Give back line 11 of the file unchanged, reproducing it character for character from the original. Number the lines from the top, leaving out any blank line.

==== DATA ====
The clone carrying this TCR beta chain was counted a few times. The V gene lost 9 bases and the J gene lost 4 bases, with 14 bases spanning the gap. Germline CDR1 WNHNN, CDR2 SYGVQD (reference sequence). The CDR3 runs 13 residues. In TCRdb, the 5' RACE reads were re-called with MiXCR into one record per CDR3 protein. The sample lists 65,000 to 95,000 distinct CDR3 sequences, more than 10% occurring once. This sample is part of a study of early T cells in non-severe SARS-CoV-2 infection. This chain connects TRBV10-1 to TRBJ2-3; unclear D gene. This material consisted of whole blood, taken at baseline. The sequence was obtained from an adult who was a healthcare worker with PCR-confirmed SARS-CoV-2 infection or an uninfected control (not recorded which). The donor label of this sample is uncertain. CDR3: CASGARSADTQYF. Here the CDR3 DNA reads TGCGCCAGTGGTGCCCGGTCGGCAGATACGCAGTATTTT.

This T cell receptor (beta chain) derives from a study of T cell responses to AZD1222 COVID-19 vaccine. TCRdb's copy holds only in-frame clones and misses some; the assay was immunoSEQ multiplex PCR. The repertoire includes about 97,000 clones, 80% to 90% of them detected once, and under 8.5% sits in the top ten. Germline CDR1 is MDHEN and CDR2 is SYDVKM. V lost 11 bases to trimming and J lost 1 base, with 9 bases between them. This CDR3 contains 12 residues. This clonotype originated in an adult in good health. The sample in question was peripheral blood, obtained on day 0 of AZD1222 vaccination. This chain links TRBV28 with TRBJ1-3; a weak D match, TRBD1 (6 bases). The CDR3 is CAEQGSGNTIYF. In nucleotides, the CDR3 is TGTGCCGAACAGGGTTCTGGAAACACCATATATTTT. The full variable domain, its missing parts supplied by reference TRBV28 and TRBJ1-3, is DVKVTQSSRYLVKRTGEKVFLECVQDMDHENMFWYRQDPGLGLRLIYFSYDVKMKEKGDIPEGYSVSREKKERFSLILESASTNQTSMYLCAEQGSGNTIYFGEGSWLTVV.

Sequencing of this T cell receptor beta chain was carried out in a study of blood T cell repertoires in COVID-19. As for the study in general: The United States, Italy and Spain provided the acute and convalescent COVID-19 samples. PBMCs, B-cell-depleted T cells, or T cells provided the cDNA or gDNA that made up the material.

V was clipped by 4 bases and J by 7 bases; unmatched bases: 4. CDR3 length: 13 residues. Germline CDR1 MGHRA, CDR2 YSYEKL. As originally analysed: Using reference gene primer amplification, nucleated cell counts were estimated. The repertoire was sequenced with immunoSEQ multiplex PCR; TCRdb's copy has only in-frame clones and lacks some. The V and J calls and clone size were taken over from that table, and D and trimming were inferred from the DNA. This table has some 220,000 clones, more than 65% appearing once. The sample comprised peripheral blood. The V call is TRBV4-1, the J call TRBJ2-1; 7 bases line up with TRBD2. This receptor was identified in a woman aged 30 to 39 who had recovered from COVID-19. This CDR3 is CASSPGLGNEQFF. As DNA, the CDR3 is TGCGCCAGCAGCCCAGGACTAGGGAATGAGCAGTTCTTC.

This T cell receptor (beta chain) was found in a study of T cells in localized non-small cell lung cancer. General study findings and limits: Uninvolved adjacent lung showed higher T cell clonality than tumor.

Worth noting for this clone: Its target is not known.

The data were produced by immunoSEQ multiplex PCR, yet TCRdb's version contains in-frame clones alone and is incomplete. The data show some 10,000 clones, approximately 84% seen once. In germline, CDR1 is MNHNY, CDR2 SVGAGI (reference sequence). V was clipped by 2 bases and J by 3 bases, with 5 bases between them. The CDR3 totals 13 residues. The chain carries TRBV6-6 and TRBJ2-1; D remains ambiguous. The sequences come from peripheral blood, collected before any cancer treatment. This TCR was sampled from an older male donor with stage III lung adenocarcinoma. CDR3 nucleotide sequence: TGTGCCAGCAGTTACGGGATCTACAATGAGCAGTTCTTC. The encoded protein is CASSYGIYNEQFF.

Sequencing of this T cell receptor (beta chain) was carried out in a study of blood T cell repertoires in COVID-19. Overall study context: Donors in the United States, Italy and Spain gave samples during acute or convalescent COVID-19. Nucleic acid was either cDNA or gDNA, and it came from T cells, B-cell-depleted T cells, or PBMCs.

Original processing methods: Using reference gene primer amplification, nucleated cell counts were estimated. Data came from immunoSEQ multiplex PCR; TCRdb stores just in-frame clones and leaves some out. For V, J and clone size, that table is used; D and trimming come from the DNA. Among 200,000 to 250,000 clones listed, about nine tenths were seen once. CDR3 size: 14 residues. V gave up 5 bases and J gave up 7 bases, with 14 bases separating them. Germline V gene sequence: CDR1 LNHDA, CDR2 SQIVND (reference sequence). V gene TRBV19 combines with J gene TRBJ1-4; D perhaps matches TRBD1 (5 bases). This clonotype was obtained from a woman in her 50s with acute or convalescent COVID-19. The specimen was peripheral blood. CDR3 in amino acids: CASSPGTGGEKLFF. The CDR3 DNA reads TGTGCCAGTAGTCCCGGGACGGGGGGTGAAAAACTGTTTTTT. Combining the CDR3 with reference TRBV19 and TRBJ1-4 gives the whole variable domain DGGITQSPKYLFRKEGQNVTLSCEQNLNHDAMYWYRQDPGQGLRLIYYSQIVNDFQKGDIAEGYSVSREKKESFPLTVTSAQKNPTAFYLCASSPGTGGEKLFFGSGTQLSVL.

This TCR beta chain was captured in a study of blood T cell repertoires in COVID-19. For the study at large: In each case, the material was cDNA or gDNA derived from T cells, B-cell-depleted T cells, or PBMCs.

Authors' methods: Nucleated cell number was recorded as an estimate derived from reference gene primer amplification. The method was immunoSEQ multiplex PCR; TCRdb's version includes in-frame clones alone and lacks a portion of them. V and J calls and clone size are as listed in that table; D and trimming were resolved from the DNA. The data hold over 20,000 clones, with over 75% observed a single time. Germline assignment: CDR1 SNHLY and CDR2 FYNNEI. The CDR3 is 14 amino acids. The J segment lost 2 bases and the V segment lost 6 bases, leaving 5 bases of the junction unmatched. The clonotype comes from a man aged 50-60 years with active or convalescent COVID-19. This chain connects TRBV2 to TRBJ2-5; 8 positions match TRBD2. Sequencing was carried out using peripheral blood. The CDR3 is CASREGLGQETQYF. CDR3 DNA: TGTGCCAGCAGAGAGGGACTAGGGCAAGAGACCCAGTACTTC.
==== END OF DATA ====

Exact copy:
Authors' methods: Nucleated cell number was recorded as an estimate derived from reference gene primer amplification. The method was immunoSEQ multiplex PCR; TCRdb's version includes in-frame clones alone and lacks a portion of them. V and J calls and clone size are as listed in that table; D and trimming were resolved from the DNA. The data hold over 20,000 clones, with over 75% observed a single time. Germline assignment: CDR1 SNHLY and CDR2 FYNNEI. The CDR3 is 14 amino acids. The J segment lost 2 bases and the V segment lost 6 bases, leaving 5 bases of the junction unmatched. The clonotype comes from a man aged 50-60 years with active or convalescent COVID-19. This chain connects TRBV2 to TRBJ2-5; 8 positions match TRBD2. Sequencing was carried out using peripheral blood. The CDR3 is CASREGLGQETQYF. CDR3 DNA: TGTGCCAGCAGAGAGGGACTAGGGCAAGAGACCCAGTACTTC.